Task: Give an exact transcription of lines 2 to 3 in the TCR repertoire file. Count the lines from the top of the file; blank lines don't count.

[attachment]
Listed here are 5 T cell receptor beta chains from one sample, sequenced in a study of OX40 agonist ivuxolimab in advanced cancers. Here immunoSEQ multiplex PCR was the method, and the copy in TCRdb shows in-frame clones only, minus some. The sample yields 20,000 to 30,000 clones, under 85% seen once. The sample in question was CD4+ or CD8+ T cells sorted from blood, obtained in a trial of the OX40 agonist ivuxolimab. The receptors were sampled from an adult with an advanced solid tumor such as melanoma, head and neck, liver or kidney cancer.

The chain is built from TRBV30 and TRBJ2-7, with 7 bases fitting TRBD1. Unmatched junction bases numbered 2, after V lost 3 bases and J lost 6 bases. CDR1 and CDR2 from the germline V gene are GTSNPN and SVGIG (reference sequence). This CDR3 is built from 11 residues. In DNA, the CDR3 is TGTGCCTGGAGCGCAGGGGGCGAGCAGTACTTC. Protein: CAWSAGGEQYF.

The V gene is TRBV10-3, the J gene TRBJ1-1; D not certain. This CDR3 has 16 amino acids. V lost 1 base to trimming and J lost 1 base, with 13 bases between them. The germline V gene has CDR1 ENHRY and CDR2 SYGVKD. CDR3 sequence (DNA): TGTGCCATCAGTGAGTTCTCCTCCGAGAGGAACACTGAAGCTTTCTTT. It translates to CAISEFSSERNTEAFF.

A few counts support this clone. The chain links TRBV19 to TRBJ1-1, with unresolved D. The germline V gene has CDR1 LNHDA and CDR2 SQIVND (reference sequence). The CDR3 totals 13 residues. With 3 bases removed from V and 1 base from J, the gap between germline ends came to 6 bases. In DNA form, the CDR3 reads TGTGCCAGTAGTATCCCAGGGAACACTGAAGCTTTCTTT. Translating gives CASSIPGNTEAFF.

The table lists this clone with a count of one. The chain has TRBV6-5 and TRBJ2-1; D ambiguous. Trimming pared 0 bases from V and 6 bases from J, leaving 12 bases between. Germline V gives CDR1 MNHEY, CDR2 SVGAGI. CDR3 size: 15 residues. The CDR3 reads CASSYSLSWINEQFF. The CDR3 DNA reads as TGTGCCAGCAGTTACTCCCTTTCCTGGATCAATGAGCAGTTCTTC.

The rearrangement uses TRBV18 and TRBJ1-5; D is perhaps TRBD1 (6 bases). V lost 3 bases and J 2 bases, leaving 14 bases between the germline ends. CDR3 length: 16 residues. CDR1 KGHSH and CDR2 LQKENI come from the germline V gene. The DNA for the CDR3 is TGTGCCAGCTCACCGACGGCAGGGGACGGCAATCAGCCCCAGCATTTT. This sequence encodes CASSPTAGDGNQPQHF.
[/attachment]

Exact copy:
The chain is built from TRBV30 and TRBJ2-7, with 7 bases fitting TRBD1. Unmatched junction bases numbered 2, after V lost 3 bases and J lost 6 bases. CDR1 and CDR2 from the germline V gene are GTSNPN and SVGIG (reference sequence). This CDR3 is built from 11 residues. In DNA, the CDR3 is TGTGCCTGGAGCGCAGGGGGCGAGCAGTACTTC. Protein: CAWSAGGEQYF.

The V gene is TRBV10-3, the J gene TRBJ1-1; D not certain. This CDR3 has 16 amino acids. V lost 1 base to trimming and J lost 1 base, with 13 bases between them. The germline V gene has CDR1 ENHRY and CDR2 SYGVKD. CDR3 sequence (DNA): TGTGCCATCAGTGAGTTCTCCTCCGAGAGGAACACTGAAGCTTTCTTT. It translates to CAISEFSSERNTEAFF.